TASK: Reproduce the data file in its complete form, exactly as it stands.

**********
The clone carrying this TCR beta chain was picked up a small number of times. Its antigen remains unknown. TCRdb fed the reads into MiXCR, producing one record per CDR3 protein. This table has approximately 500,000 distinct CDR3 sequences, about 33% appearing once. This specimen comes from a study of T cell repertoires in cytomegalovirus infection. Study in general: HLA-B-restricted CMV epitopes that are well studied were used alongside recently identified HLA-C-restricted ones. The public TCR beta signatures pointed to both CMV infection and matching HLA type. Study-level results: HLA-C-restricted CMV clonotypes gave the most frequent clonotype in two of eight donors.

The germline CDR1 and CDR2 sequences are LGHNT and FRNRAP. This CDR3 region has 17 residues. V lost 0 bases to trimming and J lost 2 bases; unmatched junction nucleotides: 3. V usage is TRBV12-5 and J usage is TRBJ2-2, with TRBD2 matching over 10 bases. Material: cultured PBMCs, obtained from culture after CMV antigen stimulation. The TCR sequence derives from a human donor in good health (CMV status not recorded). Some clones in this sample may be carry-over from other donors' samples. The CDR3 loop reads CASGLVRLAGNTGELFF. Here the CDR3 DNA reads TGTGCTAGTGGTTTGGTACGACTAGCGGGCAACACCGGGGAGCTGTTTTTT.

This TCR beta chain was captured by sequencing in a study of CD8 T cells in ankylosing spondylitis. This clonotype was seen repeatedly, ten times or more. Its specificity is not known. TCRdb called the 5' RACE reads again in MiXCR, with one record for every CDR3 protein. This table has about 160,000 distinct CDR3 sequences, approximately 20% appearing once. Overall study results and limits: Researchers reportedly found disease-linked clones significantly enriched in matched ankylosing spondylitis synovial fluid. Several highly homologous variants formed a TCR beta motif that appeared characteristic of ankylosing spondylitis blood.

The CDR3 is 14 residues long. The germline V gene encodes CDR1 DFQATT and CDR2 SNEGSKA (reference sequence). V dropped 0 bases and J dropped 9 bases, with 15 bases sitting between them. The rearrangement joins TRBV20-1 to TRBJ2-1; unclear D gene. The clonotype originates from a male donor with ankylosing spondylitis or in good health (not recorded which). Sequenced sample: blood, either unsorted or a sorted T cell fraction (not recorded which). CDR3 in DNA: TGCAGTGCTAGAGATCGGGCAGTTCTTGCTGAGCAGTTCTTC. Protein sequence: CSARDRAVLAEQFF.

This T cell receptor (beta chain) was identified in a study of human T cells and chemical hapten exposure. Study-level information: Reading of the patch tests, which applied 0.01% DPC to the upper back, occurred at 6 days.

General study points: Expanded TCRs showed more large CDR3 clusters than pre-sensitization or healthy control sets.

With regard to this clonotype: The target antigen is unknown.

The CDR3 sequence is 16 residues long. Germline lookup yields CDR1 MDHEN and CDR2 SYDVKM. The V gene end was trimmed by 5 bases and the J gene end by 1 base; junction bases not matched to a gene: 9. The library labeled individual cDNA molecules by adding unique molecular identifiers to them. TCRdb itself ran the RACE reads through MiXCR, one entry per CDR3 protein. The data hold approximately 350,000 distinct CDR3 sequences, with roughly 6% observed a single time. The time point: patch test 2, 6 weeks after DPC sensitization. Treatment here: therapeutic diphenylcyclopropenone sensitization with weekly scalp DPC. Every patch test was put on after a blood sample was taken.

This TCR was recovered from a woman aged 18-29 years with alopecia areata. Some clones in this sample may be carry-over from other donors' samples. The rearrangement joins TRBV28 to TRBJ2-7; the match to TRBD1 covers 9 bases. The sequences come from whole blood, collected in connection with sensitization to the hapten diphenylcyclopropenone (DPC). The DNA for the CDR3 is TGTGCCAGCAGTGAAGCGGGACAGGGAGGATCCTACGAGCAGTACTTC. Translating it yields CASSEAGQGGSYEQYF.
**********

The clone carrying this TCR beta chain was picked up a small number of times. Its antigen remains unknown. TCRdb fed the reads into MiXCR, producing one record per CDR3 protein. This table has approximately 500,000 distinct CDR3 sequences, about 33% appearing once. This specimen comes from a study of T cell repertoires in cytomegalovirus infection. Study in general: HLA-B-restricted CMV epitopes that are well studied were used alongside recently identified HLA-C-restricted ones. The public TCR beta signatures pointed to both CMV infection and matching HLA type. Study-level results: HLA-C-restricted CMV clonotypes gave the most frequent clonotype in two of eight donors.

The germline CDR1 and CDR2 sequences are LGHNT and FRNRAP. This CDR3 region has 17 residues. V lost 0 bases to trimming and J lost 2 bases; unmatched junction nucleotides: 3. V usage is TRBV12-5 and J usage is TRBJ2-2, with TRBD2 matching over 10 bases. Material: cultured PBMCs, obtained from culture after CMV antigen stimulation. The TCR sequence derives from a human donor in good health (CMV status not recorded). Some clones in this sample may be carry-over from other donors' samples. The CDR3 loop reads CASGLVRLAGNTGELFF. Here the CDR3 DNA reads TGTGCTAGTGGTTTGGTACGACTAGCGGGCAACACCGGGGAGCTGTTTTTT.

This TCR beta chain was captured by sequencing in a study of CD8 T cells in ankylosing spondylitis. This clonotype was seen repeatedly, ten times or more. Its specificity is not known. TCRdb called the 5' RACE reads again in MiXCR, with one record for every CDR3 protein. This table has about 160,000 distinct CDR3 sequences, approximately 20% appearing once. Overall study results and limits: Researchers reportedly found disease-linked clones significantly enriched in matched ankylosing spondylitis synovial fluid. Several highly homologous variants formed a TCR beta motif that appeared characteristic of ankylosing spondylitis blood.

The CDR3 is 14 residues long. The germline V gene encodes CDR1 DFQATT and CDR2 SNEGSKA (reference sequence). V dropped 0 bases and J dropped 9 bases, with 15 bases sitting between them. The rearrangement joins TRBV20-1 to TRBJ2-1; unclear D gene. The clonotype originates from a male donor with ankylosing spondylitis or in good health (not recorded which). Sequenced sample: blood, either unsorted or a sorted T cell fraction (not recorded which). CDR3 in DNA: TGCAGTGCTAGAGATCGGGCAGTTCTTGCTGAGCAGTTCTTC. Protein sequence: CSARDRAVLAEQFF.

This T cell receptor (beta chain) was identified in a study of human T cells and chemical hapten exposure. Study-level information: Reading of the patch tests, which applied 0.01% DPC to the upper back, occurred at 6 days.

General study points: Expanded TCRs showed more large CDR3 clusters than pre-sensitization or healthy control sets.

With regard to this clonotype: The target antigen is unknown.

The CDR3 sequence is 16 residues long. Germline lookup yields CDR1 MDHEN and CDR2 SYDVKM. The V gene end was trimmed by 5 bases and the J gene end by 1 base; junction bases not matched to a gene: 9. The library labeled individual cDNA molecules by adding unique molecular identifiers to them. TCRdb itself ran the RACE reads through MiXCR, one entry per CDR3 protein. The data hold approximately 350,000 distinct CDR3 sequences, with roughly 6% observed a single time. The time point: patch test 2, 6 weeks after DPC sensitization. Treatment here: therapeutic diphenylcyclopropenone sensitization with weekly scalp DPC. Every patch test was put on after a blood sample was taken.

This TCR was recovered from a woman aged 18-29 years with alopecia areata. Some clones in this sample may be carry-over from other donors' samples. The rearrangement joins TRBV28 to TRBJ2-7; the match to TRBD1 covers 9 bases. The sequences come from whole blood, collected in connection with sensitization to the hapten diphenylcyclopropenone (DPC). The DNA for the CDR3 is TGTGCCAGCAGTGAAGCGGGACAGGGAGGATCCTACGAGCAGTACTTC. Translating it yields CASSEAGQGGSYEQYF.